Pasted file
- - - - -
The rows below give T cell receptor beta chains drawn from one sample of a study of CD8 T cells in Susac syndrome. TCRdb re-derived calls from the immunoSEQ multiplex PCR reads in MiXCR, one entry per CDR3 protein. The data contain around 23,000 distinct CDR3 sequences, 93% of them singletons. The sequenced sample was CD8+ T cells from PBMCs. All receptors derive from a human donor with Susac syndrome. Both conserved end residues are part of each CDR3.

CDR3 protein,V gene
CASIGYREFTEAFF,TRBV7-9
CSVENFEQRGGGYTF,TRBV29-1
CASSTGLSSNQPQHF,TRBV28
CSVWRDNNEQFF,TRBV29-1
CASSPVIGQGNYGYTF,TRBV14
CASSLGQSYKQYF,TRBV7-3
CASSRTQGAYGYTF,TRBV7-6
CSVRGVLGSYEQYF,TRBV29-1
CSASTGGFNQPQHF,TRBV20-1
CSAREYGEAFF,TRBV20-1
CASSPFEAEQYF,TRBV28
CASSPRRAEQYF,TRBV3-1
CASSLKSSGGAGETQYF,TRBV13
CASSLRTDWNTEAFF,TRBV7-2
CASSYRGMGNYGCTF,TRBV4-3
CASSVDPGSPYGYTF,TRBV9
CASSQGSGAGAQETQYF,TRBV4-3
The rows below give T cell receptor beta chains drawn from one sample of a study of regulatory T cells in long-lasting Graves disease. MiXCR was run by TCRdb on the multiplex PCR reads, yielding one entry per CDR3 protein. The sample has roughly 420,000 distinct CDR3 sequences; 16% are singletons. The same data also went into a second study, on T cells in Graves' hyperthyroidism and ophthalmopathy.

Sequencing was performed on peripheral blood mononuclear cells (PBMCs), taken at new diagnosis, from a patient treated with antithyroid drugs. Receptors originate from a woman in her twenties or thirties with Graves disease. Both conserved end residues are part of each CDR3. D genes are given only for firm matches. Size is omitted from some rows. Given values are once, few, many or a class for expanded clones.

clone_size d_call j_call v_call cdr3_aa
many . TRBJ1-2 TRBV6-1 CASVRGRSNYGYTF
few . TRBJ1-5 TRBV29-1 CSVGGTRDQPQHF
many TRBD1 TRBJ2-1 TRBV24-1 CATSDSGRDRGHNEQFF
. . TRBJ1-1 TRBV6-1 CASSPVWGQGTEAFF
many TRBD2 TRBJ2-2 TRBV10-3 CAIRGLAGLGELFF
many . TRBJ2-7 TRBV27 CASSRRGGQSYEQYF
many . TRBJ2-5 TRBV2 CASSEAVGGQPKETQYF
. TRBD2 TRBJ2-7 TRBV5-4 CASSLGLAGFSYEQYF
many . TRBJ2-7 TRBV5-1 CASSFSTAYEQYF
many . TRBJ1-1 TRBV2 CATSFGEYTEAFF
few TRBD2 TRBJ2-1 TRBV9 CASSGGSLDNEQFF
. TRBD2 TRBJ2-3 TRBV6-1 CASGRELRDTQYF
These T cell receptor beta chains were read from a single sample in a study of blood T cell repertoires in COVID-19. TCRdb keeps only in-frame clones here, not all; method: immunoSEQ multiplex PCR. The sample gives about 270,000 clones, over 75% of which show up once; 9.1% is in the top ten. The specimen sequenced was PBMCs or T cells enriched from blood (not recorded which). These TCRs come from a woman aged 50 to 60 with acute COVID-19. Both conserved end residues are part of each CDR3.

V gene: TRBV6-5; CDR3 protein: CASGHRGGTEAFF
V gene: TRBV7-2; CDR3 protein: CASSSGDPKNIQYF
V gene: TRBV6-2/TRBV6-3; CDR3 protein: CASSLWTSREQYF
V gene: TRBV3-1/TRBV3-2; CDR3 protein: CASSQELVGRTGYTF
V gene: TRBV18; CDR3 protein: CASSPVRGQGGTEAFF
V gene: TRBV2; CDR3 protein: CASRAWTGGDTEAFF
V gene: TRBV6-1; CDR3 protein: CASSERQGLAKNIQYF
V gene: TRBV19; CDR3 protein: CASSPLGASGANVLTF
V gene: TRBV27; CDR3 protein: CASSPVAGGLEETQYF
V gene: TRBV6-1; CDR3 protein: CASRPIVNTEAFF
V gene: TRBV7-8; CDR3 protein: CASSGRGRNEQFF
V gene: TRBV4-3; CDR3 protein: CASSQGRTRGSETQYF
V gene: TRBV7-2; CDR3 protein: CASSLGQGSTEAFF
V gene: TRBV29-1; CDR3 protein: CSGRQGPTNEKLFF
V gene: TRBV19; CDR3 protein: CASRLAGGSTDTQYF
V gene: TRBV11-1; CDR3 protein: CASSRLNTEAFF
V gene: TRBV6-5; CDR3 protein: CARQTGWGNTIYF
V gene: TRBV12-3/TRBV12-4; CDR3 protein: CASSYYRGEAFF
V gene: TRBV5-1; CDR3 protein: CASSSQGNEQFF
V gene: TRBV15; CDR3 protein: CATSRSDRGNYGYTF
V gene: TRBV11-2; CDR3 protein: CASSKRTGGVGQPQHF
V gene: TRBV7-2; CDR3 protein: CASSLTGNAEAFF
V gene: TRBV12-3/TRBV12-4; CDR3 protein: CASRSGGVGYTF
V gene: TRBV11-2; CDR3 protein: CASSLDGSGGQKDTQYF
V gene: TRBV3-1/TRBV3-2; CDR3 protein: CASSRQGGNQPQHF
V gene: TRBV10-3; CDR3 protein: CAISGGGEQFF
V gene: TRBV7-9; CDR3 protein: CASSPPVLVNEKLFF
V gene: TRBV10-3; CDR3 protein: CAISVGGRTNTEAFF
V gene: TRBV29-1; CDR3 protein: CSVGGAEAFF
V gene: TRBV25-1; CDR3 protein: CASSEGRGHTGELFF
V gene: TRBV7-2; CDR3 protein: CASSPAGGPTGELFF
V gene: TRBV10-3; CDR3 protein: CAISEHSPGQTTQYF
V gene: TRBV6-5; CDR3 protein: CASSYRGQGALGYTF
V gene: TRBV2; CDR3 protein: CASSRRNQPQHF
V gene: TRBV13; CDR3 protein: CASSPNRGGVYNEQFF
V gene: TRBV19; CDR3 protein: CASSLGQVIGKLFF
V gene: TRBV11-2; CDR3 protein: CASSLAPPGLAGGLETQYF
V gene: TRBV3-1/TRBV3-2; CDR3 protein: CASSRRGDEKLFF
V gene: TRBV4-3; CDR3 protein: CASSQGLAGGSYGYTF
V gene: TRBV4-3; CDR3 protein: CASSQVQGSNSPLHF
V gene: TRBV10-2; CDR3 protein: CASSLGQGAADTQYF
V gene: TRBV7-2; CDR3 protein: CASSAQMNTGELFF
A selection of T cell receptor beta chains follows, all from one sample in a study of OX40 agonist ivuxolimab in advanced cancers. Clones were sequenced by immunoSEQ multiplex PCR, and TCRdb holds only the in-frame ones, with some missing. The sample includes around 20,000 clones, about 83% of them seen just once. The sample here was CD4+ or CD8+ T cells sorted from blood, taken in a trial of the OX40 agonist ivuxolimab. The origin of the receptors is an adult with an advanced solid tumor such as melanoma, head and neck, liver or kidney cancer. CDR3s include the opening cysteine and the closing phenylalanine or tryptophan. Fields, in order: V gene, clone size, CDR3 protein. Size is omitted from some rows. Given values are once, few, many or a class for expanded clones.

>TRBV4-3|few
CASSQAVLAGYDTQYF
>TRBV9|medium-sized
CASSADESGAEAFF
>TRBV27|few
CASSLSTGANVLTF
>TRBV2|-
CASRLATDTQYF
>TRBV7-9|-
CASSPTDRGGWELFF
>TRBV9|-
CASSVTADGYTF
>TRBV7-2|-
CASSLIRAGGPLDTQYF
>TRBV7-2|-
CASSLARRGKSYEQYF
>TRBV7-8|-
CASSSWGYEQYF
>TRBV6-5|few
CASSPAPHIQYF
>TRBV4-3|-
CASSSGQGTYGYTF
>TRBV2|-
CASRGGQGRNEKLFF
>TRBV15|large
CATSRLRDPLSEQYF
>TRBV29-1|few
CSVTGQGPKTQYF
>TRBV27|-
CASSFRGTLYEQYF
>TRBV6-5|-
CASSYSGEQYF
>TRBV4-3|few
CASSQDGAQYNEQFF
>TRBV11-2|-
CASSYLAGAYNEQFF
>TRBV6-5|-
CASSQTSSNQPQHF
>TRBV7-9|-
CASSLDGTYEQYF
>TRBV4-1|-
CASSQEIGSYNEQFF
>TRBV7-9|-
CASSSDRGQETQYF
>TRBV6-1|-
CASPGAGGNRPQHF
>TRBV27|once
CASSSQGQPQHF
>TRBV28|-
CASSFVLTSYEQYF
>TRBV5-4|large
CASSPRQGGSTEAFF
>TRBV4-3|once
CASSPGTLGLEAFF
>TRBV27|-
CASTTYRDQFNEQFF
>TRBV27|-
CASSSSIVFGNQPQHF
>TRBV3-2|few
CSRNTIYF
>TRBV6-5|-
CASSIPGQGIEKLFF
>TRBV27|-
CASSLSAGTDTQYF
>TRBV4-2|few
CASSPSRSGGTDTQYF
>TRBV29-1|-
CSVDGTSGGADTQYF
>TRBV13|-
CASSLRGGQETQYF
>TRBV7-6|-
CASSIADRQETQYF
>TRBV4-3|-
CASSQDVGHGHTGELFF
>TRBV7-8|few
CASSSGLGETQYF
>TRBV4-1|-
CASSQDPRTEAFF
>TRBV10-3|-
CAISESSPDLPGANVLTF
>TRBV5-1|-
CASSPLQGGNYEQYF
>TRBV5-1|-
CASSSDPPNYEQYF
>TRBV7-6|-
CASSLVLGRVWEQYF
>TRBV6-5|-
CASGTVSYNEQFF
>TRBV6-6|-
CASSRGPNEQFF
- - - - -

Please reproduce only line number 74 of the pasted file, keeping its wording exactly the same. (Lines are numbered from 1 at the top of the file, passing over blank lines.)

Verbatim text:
V gene: TRBV4-3; CDR3 protein: CASSQGLAGGSYGYTF